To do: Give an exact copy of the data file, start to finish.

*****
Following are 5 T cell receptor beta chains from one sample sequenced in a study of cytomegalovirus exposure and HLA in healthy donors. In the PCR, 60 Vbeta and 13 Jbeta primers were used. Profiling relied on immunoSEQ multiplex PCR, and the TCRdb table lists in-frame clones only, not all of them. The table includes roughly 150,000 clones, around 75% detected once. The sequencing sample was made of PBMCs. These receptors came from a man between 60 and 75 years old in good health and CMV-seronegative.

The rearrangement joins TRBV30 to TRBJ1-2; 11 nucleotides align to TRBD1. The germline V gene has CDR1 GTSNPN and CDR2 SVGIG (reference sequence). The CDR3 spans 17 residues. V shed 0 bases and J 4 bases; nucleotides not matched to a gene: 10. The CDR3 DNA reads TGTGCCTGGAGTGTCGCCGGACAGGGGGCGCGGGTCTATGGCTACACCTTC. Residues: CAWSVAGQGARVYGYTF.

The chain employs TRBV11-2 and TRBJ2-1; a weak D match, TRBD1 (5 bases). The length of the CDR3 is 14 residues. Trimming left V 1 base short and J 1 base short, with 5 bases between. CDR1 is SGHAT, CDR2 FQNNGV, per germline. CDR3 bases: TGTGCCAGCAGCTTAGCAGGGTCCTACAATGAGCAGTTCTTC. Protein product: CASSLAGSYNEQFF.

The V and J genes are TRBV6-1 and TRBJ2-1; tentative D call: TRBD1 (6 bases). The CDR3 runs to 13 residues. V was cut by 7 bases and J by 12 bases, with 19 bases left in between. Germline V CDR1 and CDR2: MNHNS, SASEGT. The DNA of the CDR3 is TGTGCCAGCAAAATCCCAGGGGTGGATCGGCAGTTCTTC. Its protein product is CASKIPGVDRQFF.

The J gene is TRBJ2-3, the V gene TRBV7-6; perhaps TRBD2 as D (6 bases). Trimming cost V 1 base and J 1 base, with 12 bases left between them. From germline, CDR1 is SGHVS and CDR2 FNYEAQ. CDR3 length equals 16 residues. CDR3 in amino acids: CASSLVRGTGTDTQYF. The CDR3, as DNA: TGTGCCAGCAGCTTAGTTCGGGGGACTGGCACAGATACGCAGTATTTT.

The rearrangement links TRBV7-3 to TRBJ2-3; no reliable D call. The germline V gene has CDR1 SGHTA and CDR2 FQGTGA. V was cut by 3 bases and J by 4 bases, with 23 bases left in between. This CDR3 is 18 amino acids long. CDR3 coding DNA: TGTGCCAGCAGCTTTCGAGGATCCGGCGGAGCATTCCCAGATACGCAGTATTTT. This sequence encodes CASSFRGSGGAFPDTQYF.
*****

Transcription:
Following are 5 T cell receptor beta chains from one sample sequenced in a study of cytomegalovirus exposure and HLA in healthy donors. In the PCR, 60 Vbeta and 13 Jbeta primers were used. Profiling relied on immunoSEQ multiplex PCR, and the TCRdb table lists in-frame clones only, not all of them. The table includes roughly 150,000 clones, around 75% detected once. The sequencing sample was made of PBMCs. These receptors came from a man between 60 and 75 years old in good health and CMV-seronegative.

The rearrangement joins TRBV30 to TRBJ1-2; 11 nucleotides align to TRBD1. The germline V gene has CDR1 GTSNPN and CDR2 SVGIG (reference sequence). The CDR3 spans 17 residues. V shed 0 bases and J 4 bases; nucleotides not matched to a gene: 10. The CDR3 DNA reads TGTGCCTGGAGTGTCGCCGGACAGGGGGCGCGGGTCTATGGCTACACCTTC. Residues: CAWSVAGQGARVYGYTF.

The chain employs TRBV11-2 and TRBJ2-1; a weak D match, TRBD1 (5 bases). The length of the CDR3 is 14 residues. Trimming left V 1 base short and J 1 base short, with 5 bases between. CDR1 is SGHAT, CDR2 FQNNGV, per germline. CDR3 bases: TGTGCCAGCAGCTTAGCAGGGTCCTACAATGAGCAGTTCTTC. Protein product: CASSLAGSYNEQFF.

The V and J genes are TRBV6-1 and TRBJ2-1; tentative D call: TRBD1 (6 bases). The CDR3 runs to 13 residues. V was cut by 7 bases and J by 12 bases, with 19 bases left in between. Germline V CDR1 and CDR2: MNHNS, SASEGT. The DNA of the CDR3 is TGTGCCAGCAAAATCCCAGGGGTGGATCGGCAGTTCTTC. Its protein product is CASKIPGVDRQFF.

The J gene is TRBJ2-3, the V gene TRBV7-6; perhaps TRBD2 as D (6 bases). Trimming cost V 1 base and J 1 base, with 12 bases left between them. From germline, CDR1 is SGHVS and CDR2 FNYEAQ. CDR3 length equals 16 residues. CDR3 in amino acids: CASSLVRGTGTDTQYF. The CDR3, as DNA: TGTGCCAGCAGCTTAGTTCGGGGGACTGGCACAGATACGCAGTATTTT.

The rearrangement links TRBV7-3 to TRBJ2-3; no reliable D call. The germline V gene has CDR1 SGHTA and CDR2 FQGTGA. V was cut by 3 bases and J by 4 bases, with 23 bases left in between. This CDR3 is 18 amino acids long. CDR3 coding DNA: TGTGCCAGCAGCTTTCGAGGATCCGGCGGAGCATTCCCAGATACGCAGTATTTT. This sequence encodes CASSFRGSGGAFPDTQYF.